This case raised the issue of whether an employer is liable for the irresponsible acts of those within its employment or on its premises.
The deceased was not an employee of the defendant, but rather a friend of another employee who intermittently visited the premises of the employer. During one of these visits, the deceased accessed a pitch roof via a window, which he fell through causing fatal injuries.
The company was charged under section 3 of the Heath and Safety at Work Act 1974 for having exposed the deceased to a risk to his safety by failing to control his attendance on the premises that day or otherwise restrict his access to the roof. The Defendant argued that the risk in was the type of everyday risk that the Court of Appeal concluded should not be captured by the operation of the 1974 Act (in the 2008 Porter case). That defence was accepted by Judge Russell Q.C and the defendants were acquitted.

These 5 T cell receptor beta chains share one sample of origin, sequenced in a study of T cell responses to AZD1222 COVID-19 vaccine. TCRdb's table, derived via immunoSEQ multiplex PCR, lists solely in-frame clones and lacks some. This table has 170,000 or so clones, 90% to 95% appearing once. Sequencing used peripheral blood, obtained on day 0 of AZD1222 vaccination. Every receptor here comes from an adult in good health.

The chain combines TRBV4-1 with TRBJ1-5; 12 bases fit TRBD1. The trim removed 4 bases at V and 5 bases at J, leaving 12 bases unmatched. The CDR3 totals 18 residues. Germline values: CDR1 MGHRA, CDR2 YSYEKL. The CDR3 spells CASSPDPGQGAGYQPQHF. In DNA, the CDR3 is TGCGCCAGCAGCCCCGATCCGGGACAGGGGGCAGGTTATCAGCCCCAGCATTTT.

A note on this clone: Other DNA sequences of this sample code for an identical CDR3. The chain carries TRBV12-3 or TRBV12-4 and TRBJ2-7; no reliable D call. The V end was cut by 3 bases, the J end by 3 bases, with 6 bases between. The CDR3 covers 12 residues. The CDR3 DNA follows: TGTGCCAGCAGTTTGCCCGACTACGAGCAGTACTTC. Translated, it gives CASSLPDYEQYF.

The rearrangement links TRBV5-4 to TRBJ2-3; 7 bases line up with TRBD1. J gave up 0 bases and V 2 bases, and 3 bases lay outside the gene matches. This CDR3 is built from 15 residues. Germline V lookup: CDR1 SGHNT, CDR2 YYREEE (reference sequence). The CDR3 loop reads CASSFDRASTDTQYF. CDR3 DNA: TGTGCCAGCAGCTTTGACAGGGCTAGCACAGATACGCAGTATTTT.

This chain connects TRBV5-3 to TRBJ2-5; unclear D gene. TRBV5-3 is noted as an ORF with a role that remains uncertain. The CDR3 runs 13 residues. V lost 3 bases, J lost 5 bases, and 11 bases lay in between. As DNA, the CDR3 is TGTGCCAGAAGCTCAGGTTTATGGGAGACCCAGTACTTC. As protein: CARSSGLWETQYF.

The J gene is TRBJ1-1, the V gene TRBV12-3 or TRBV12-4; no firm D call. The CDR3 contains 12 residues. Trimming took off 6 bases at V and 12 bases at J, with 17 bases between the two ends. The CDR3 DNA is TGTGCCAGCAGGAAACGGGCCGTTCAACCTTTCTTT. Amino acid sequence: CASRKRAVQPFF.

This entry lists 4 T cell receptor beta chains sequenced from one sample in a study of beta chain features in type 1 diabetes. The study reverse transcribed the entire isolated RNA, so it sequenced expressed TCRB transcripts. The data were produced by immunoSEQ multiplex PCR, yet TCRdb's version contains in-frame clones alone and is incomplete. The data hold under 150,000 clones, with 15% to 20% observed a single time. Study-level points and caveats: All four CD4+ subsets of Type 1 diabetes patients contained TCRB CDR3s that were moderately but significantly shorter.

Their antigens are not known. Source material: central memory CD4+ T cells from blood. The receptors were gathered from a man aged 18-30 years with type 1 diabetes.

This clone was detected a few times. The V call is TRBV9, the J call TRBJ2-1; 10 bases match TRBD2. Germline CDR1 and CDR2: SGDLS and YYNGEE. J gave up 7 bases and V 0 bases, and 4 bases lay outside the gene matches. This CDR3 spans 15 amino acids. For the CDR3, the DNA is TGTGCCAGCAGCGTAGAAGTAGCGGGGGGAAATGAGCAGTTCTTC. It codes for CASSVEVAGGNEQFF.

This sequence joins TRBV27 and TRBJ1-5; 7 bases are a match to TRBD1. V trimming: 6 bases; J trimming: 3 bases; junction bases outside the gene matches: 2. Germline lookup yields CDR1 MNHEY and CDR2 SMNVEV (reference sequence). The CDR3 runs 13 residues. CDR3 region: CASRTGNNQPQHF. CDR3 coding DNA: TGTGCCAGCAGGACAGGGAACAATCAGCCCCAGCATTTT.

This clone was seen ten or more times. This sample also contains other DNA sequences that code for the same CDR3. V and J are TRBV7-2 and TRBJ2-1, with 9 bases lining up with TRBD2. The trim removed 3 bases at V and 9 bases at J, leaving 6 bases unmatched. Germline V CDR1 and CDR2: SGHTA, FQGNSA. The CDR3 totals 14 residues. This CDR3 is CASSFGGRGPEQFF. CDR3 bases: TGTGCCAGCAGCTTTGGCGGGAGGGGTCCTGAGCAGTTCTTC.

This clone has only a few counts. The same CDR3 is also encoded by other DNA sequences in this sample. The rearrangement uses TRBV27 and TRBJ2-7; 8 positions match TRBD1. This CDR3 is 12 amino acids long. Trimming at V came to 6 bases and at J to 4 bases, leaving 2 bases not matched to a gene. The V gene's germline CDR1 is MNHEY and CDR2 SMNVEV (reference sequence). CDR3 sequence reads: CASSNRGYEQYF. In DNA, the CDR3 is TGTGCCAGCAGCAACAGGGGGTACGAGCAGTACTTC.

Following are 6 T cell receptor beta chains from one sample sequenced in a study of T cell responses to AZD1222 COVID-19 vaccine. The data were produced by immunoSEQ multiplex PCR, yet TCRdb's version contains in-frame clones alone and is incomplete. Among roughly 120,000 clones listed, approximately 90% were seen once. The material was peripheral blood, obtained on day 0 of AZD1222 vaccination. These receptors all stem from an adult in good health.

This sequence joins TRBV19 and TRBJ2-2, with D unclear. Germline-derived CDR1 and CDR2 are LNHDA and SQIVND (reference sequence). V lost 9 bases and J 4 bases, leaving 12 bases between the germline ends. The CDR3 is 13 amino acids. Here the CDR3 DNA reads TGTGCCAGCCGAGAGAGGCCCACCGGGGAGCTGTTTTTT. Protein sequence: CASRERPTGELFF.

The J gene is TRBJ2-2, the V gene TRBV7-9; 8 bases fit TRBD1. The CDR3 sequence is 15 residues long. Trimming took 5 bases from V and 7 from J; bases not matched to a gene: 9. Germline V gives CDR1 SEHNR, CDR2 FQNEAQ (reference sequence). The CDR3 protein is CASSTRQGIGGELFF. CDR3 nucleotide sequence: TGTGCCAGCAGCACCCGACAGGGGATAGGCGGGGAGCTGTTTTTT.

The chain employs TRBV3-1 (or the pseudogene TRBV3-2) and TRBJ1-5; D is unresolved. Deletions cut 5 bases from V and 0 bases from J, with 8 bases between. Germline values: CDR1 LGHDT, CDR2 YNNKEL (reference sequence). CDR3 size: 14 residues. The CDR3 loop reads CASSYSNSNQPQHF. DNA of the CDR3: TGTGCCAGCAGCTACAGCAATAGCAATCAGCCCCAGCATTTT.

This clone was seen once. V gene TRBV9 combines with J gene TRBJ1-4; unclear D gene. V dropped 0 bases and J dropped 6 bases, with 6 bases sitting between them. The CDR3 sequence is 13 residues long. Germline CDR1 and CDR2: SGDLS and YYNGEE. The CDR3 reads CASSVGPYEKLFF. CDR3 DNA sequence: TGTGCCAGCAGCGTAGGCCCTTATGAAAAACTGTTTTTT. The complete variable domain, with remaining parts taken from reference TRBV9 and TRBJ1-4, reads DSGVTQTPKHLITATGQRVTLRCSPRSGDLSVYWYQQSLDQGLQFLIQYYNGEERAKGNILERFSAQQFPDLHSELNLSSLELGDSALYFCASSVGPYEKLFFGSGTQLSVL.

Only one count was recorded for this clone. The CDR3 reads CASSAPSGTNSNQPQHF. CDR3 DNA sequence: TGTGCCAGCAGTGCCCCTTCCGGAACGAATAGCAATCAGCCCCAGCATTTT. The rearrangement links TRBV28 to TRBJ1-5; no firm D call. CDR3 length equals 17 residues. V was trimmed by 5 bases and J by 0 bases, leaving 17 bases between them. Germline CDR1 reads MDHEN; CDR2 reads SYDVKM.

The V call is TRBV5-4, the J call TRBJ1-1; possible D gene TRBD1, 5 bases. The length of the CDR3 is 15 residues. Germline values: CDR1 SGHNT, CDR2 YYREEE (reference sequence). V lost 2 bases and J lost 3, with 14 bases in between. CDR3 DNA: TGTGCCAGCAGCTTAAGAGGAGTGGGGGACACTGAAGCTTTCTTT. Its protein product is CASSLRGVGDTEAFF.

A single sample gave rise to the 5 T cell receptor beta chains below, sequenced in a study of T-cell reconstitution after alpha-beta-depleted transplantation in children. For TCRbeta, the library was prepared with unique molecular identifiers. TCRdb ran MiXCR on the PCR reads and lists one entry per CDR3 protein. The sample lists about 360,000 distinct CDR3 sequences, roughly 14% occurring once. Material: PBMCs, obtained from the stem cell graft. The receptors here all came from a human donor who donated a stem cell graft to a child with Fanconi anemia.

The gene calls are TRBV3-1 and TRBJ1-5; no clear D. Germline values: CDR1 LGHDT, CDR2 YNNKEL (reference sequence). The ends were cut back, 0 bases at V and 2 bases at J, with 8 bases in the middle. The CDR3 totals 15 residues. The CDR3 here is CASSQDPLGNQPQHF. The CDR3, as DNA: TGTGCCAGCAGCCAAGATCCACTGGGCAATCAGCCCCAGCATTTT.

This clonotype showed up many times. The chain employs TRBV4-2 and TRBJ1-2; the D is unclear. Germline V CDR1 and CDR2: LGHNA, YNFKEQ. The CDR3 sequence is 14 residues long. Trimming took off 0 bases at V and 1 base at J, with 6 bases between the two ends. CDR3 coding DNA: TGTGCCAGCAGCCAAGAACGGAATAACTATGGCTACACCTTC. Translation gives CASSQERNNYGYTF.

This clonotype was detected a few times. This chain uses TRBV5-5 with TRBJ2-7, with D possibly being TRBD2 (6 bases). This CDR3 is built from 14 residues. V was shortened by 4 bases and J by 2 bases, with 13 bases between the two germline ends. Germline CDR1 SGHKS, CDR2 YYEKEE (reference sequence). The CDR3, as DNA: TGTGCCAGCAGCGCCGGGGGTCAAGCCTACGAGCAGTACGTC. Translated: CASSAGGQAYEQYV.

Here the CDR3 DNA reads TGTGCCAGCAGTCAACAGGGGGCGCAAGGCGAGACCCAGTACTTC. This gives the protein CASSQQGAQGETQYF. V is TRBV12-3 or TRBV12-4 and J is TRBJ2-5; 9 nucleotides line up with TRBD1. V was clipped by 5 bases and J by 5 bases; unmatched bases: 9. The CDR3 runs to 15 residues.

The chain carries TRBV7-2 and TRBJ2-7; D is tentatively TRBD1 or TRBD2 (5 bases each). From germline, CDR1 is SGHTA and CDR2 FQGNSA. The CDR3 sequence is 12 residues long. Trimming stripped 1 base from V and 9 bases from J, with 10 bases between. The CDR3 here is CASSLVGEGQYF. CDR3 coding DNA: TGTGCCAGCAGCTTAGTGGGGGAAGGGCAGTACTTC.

This case illustrates that, so far as prosecutions are brought under section 3 of the Health and Safety at Work Act 1974 are concerned, mere association with a risk is not enough. It is not enough to show that the risk arose whilst on an employer’s premises or occurred to visitors or employees involved in its undertaking. It has to be shown that the risk was brought about, to a material degree, by the way in which the employer was conducting its undertaking, as distinct from an everyday risk that would arise irrespectively.